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Do I have to pay tax when I sell my house?

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18:10 CEST+02:00
Ask The Local: We have left Sweden and moved back to Ireland, selling our Swedish apartment. Since we won't be returning to live in Sweden, do we have to pay capital gains tax? John, County Galway, Ireland.

With Sweden's housing market falling, paying tax on the profit you made on your apartment might feel like an increasingly distant dream for many.

Still, with prices having increased by an average of nearly 9 percent a year for every year between 1996 and 2007, lots of people are still left with a hefty profit when they sell, despite the recent price falls.

When you sell a house or apartment (bostadsrätt) in Sweden you are liable to pay capital gains tax of 22 percent on any profit you make. However, you can postpone payment of this tax indefinitely as long as you use the money to buy another home in Sweden. If you sell that home and buy another home, you can continue to postpone paying capital gains tax on amounts up to 1.6 million kronor. If, however, you sell without buying a new home (for instance if you rent a home instead), you will have to pay the tax you owe.

In order to qualify for this postponement, your new property must have been bought by the end of the tax year following the sale of your previous home and you must be registered as living in the new property by May 2nd the following year.

There have been two significant changes in the law this year: following protests that the rule hindered the free movement of labour, Sweden was recently forced to offer the same deal to people selling homes in Sweden and moving elsewhere in the EEA (the EU, plus Iceland, Liechtenstein and Norway).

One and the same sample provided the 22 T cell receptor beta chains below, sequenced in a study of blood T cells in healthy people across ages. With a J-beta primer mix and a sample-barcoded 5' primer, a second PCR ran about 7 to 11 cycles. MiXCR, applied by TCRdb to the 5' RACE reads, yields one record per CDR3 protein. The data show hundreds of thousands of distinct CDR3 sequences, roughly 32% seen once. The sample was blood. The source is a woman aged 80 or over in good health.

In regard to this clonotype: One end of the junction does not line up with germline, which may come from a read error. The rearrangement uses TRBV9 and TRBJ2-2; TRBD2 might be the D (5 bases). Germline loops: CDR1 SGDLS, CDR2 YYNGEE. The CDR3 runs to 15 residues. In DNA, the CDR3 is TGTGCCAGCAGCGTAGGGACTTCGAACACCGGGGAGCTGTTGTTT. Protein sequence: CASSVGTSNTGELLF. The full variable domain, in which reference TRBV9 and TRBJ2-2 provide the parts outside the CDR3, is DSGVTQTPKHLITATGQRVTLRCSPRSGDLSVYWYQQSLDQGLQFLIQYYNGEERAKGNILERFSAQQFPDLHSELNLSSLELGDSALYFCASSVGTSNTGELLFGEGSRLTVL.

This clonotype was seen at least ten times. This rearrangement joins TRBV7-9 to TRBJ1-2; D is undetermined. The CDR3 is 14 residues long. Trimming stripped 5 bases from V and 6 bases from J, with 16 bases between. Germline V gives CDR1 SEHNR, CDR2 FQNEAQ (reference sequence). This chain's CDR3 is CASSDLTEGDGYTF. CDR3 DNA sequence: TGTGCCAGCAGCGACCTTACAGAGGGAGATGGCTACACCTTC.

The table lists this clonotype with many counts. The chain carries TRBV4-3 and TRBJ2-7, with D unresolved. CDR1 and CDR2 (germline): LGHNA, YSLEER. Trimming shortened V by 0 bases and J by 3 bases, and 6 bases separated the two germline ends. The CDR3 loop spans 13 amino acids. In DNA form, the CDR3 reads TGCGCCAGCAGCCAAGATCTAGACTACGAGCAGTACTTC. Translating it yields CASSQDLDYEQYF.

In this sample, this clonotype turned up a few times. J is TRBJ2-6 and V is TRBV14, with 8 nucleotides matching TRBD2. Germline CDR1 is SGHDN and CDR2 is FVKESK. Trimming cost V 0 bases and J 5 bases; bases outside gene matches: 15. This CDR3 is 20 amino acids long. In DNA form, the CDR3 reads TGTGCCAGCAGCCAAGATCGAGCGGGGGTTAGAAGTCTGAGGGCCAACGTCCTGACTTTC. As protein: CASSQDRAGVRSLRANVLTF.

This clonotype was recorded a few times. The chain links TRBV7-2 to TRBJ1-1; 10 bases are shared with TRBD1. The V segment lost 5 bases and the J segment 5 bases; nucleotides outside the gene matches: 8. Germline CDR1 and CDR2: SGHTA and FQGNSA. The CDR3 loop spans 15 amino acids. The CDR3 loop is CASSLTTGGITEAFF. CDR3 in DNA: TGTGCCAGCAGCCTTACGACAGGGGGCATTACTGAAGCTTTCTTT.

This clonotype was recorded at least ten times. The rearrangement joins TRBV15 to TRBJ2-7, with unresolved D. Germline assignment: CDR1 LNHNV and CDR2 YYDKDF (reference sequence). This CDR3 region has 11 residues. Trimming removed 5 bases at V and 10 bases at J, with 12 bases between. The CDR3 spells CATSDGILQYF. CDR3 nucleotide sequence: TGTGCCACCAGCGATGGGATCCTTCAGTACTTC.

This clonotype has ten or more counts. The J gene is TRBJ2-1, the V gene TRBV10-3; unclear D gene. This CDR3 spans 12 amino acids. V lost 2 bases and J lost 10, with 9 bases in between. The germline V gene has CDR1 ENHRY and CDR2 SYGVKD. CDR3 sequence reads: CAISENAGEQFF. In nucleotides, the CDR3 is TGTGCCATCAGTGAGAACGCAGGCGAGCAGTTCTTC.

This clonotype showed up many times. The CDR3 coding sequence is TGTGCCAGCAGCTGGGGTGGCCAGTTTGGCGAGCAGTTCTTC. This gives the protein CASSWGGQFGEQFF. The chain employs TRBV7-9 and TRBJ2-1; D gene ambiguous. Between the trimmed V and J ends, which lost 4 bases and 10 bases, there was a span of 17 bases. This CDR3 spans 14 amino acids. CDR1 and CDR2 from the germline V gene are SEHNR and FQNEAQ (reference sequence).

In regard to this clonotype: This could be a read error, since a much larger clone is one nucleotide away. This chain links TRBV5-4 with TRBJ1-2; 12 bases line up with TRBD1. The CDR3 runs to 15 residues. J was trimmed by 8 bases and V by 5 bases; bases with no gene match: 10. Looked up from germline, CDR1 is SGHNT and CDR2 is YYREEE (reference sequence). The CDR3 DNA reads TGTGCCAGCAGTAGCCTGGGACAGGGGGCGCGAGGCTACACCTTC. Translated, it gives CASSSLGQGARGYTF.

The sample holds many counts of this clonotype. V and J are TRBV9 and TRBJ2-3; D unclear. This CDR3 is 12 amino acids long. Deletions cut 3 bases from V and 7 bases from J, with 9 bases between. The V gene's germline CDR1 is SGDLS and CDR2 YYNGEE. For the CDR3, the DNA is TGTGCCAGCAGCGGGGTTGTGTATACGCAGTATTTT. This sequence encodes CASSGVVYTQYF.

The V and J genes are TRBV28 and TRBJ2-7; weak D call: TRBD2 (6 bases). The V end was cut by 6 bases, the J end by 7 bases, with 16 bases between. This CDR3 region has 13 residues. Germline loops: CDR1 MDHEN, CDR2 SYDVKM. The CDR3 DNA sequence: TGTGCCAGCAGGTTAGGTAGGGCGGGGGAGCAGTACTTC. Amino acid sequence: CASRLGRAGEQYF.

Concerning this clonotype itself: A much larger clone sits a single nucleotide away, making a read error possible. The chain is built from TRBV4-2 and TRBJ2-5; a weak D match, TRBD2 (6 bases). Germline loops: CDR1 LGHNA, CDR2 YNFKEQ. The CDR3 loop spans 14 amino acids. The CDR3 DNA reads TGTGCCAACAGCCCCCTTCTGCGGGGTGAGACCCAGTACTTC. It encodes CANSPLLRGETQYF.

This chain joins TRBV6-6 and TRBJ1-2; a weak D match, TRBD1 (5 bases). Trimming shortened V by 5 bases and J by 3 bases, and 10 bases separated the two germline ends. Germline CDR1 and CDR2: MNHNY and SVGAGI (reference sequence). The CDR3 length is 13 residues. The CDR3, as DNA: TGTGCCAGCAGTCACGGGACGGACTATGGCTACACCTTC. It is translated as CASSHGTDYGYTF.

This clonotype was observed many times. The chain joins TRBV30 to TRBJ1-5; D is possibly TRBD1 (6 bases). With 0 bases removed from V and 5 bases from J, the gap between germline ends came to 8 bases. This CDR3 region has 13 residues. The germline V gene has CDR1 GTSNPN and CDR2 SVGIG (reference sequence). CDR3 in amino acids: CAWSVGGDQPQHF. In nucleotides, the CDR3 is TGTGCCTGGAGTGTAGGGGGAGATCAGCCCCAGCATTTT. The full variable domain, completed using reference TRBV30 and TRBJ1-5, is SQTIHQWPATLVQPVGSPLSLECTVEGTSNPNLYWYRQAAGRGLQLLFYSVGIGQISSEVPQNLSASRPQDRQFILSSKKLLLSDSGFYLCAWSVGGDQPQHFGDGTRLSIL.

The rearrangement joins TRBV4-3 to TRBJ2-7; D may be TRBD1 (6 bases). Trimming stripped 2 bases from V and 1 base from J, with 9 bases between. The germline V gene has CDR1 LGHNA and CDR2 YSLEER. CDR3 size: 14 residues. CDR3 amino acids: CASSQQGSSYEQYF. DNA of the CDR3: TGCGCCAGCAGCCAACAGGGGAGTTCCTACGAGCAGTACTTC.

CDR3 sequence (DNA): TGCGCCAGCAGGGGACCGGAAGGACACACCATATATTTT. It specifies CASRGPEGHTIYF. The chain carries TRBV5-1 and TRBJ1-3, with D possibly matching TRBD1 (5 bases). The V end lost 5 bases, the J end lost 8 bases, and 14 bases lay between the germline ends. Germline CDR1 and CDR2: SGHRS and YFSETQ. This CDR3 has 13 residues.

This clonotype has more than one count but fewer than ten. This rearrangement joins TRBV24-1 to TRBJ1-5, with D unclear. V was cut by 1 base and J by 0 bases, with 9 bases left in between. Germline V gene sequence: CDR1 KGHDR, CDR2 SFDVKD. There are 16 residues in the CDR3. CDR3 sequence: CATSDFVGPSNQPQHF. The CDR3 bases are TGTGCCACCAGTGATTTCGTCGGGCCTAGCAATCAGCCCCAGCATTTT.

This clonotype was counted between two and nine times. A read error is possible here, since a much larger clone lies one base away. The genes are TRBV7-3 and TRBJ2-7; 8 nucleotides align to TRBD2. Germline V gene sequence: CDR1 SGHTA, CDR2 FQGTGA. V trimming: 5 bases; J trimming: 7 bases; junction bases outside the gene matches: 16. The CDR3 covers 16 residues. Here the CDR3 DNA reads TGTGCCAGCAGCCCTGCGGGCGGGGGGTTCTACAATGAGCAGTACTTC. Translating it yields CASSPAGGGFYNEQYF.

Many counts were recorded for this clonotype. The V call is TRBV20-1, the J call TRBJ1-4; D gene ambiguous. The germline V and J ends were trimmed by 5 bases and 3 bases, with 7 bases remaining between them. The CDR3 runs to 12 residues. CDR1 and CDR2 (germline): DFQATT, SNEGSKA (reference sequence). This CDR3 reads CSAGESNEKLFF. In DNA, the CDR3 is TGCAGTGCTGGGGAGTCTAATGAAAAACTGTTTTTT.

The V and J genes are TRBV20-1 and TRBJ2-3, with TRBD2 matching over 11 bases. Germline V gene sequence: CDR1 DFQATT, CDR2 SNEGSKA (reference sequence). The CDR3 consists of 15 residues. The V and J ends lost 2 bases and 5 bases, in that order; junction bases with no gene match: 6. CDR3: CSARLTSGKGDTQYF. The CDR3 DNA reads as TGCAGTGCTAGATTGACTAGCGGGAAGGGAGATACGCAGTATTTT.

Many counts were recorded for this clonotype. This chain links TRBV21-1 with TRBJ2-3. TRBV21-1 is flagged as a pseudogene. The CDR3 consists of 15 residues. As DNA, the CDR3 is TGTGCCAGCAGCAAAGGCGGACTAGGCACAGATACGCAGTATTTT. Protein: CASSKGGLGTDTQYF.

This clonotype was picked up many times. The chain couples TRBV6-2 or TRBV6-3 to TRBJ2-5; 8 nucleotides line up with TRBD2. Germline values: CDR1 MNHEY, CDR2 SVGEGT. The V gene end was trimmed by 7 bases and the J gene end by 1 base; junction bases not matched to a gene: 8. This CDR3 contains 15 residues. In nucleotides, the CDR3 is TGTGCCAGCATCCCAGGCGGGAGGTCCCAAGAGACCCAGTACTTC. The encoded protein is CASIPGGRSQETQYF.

This means that John will be able to postpone payment of capital gains tax, as long as he uses the proceeds of the sale of his Swedish apartment to buy a new home in Ireland.

But taking advantage of the postponement will require a bit of work from John. People who have moved to another country and taken advantage of this postponement are obliged to contact the Swedish Tax Authority before May 2nd every year to confirm that your situation has not changed.

They also have to inform the authority if they move again: in other words, the price of postponing the tax payment is a lifelong relationship with the Swedish tax authority. In order to be granted the right to postpone tax payment you have to provide the Swedish authorities with the title deeds for your property and evidence that you actually live in it.

However, buying a home abroad means you don't have to pay ‘interest' on the postponed tax. This ‘interest' is technically a tax of 0.5 percent per year on the taxable capital. The government imposed this interest earlier this year on anyone postponing payment of capital gains tax. However, as Sweden doesn't have the right to tax people not resident in Sweden, people in John's position are not obliged to pay.

If you move from Sweden to a country outside the EEA you cannot postpone payment of capital gains tax on your Swedish home. To clarify: if you sell a Swedish home and move to, say, Australia, you are obliged to pay the full amount of capital gains tax and cannot make a postponement.

If you find you have to pay capital gains tax, you can reduce your liability by deducting certain costs. Among permitted deductions are recent significant improvements to the property (including repairs carried out by your tenants' association if you live in a tenant-owned ‘bostadsrätt' apartment), and certain other costs associated with selling your property.

For the increasing number of people who make a loss on selling their homes, the tax system provides some crumbs of comfort: fifty percent of any capital loss is tax deductible.

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